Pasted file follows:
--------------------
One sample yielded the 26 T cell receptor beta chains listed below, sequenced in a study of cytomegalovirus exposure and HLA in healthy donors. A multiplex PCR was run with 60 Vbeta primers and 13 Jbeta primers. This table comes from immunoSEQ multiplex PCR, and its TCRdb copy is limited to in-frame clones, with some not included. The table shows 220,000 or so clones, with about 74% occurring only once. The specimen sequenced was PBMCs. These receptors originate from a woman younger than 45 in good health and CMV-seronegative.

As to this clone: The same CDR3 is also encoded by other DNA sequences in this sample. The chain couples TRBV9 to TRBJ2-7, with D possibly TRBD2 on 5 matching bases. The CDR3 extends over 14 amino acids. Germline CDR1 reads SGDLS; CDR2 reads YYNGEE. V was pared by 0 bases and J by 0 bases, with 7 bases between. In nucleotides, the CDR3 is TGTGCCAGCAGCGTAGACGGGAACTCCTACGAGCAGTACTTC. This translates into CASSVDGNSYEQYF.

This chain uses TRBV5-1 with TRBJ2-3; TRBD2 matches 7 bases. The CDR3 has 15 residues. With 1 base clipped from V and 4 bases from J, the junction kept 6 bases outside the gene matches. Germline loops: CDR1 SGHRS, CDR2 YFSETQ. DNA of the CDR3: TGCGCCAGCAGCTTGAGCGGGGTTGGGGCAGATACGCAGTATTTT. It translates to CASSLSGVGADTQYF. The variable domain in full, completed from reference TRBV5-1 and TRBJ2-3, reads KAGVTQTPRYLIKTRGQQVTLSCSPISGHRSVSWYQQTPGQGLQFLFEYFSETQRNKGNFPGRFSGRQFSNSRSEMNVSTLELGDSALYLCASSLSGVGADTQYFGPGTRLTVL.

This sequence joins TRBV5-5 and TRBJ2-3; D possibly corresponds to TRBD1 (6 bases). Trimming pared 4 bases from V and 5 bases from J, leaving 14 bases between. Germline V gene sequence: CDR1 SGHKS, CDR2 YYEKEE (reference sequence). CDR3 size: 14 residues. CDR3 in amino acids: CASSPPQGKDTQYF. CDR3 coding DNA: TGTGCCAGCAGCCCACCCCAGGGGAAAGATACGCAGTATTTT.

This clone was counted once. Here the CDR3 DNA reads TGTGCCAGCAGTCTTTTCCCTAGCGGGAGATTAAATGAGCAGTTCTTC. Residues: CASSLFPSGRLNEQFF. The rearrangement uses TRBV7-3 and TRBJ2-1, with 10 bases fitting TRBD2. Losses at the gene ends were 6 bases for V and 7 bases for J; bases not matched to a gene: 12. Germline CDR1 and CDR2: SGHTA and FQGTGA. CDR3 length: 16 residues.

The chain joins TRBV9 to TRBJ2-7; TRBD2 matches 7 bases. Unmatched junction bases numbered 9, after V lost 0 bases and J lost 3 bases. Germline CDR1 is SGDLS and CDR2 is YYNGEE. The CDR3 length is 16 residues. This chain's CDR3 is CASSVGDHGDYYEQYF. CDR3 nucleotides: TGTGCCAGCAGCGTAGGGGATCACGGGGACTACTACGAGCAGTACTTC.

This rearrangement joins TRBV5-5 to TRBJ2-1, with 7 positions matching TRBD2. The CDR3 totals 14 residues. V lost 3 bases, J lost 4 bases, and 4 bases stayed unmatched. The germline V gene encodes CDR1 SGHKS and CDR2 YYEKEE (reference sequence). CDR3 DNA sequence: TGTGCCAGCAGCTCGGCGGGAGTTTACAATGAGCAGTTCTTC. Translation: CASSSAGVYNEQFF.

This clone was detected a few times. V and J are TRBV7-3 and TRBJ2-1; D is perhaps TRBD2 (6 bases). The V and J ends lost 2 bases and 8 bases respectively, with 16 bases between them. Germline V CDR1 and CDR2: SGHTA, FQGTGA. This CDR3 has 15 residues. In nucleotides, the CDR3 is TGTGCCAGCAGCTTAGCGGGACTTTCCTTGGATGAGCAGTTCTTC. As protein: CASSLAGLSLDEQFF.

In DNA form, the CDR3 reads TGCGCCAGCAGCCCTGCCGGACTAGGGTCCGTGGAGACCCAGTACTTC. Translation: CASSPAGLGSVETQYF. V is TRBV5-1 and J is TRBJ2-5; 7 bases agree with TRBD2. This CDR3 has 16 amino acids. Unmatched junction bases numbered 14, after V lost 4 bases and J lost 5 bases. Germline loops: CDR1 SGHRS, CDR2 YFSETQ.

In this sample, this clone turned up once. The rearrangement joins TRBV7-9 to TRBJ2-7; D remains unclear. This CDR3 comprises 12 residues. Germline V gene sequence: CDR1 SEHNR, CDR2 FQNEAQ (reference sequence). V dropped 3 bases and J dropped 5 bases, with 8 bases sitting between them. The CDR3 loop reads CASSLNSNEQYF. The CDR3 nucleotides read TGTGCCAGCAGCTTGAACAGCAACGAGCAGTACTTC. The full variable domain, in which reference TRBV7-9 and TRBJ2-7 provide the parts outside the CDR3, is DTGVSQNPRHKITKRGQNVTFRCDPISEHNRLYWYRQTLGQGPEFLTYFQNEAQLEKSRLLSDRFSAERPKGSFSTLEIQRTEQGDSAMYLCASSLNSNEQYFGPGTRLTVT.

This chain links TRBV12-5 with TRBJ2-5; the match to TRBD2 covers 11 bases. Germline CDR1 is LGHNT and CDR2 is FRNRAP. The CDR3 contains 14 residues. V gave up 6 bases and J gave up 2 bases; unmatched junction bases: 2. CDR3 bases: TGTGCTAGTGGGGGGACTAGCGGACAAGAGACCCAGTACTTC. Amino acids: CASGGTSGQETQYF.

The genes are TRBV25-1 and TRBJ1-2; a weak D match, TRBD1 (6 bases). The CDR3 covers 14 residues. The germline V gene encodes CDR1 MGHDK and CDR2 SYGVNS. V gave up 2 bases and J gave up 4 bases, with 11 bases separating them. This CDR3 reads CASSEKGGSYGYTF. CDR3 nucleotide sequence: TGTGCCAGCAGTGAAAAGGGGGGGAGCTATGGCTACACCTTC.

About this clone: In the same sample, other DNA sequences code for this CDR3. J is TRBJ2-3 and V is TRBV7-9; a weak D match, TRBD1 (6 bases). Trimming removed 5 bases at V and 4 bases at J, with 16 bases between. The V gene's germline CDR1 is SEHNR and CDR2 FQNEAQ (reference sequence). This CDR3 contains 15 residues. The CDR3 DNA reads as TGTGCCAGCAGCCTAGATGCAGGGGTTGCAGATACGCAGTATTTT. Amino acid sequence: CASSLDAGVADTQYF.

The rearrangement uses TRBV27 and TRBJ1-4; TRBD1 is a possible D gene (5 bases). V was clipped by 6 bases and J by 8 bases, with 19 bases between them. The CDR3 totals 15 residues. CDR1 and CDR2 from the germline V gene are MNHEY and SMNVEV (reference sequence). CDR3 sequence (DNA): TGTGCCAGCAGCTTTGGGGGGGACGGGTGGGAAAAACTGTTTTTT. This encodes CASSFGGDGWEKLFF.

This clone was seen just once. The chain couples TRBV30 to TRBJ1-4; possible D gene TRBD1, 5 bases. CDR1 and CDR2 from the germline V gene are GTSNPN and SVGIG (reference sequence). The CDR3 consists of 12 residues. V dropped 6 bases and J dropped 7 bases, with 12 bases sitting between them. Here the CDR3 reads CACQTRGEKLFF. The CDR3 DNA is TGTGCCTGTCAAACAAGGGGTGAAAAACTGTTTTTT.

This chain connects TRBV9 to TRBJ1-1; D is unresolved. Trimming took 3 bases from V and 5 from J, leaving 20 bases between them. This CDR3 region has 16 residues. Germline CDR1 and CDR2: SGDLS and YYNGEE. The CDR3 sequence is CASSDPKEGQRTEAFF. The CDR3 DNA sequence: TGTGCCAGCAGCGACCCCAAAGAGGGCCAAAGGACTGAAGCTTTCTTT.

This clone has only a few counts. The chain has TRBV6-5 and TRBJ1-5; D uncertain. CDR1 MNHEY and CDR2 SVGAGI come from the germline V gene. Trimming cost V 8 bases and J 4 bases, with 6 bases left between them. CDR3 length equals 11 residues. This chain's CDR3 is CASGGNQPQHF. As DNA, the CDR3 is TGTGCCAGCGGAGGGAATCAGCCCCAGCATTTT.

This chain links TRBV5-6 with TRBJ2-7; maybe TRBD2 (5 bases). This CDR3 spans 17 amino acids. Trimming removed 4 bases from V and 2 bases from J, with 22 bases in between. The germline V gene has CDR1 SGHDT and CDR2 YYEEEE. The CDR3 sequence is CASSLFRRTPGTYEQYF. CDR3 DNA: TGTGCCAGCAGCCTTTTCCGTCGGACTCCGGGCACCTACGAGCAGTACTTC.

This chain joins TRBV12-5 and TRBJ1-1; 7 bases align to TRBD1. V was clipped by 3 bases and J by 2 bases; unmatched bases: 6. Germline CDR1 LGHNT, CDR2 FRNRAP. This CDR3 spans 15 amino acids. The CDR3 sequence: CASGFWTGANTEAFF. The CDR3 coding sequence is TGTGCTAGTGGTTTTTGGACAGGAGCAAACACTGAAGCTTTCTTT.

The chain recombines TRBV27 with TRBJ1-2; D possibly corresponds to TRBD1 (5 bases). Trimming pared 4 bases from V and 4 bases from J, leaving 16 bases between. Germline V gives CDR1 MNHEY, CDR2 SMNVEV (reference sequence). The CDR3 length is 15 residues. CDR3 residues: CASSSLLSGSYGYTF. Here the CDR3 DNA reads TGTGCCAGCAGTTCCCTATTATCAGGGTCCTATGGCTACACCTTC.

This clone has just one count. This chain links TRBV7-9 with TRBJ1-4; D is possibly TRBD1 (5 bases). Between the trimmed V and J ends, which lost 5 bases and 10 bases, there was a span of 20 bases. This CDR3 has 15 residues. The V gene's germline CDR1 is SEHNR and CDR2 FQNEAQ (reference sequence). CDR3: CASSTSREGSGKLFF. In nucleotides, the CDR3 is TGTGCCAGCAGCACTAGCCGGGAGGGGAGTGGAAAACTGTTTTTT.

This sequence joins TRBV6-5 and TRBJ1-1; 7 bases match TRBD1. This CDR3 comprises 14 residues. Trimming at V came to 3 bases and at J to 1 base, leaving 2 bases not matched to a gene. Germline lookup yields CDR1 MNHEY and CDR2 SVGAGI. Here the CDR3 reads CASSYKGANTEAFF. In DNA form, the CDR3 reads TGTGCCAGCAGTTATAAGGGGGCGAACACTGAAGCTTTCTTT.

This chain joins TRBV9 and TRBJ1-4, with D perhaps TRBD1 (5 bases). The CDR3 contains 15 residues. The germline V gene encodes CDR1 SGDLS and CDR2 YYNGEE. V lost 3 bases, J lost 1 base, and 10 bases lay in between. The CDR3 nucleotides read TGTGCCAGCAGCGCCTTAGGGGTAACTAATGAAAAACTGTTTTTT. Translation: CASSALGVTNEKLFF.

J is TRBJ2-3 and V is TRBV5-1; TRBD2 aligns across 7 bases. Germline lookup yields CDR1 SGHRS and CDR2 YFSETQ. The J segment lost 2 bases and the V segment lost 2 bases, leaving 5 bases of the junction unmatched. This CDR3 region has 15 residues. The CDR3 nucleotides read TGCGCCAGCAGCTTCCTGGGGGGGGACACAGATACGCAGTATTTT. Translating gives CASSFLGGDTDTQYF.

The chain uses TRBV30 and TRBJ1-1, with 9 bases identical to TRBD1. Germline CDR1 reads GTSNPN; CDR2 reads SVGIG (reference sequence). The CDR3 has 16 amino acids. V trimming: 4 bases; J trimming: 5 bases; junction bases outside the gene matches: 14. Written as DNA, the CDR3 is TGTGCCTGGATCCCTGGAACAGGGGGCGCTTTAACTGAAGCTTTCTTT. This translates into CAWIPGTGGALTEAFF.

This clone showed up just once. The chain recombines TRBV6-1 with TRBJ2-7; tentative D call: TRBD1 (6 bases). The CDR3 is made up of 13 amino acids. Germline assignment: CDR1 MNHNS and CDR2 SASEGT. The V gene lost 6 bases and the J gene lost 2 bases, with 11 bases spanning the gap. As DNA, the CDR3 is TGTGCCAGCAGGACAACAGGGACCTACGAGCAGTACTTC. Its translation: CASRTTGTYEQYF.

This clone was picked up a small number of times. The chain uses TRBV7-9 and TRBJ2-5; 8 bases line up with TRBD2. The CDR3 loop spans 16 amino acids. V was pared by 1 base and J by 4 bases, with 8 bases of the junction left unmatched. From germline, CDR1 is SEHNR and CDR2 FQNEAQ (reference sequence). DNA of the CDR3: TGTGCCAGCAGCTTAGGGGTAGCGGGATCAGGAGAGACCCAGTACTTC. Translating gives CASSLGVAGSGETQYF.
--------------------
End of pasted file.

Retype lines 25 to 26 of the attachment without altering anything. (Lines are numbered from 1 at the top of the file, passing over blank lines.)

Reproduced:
The chain uses TRBV30 and TRBJ1-1, with 9 bases identical to TRBD1. Germline CDR1 reads GTSNPN; CDR2 reads SVGIG (reference sequence). The CDR3 has 16 amino acids. V trimming: 4 bases; J trimming: 5 bases; junction bases outside the gene matches: 14. Written as DNA, the CDR3 is TGTGCCTGGATCCCTGGAACAGGGGGCGCTTTAACTGAAGCTTTCTTT. This translates into CAWIPGTGGALTEAFF.

This clone showed up just once. The chain recombines TRBV6-1 with TRBJ2-7; tentative D call: TRBD1 (6 bases). The CDR3 is made up of 13 amino acids. Germline assignment: CDR1 MNHNS and CDR2 SASEGT. The V gene lost 6 bases and the J gene lost 2 bases, with 11 bases spanning the gap. As DNA, the CDR3 is TGTGCCAGCAGGACAACAGGGACCTACGAGCAGTACTTC. Its translation: CASRTTGTYEQYF.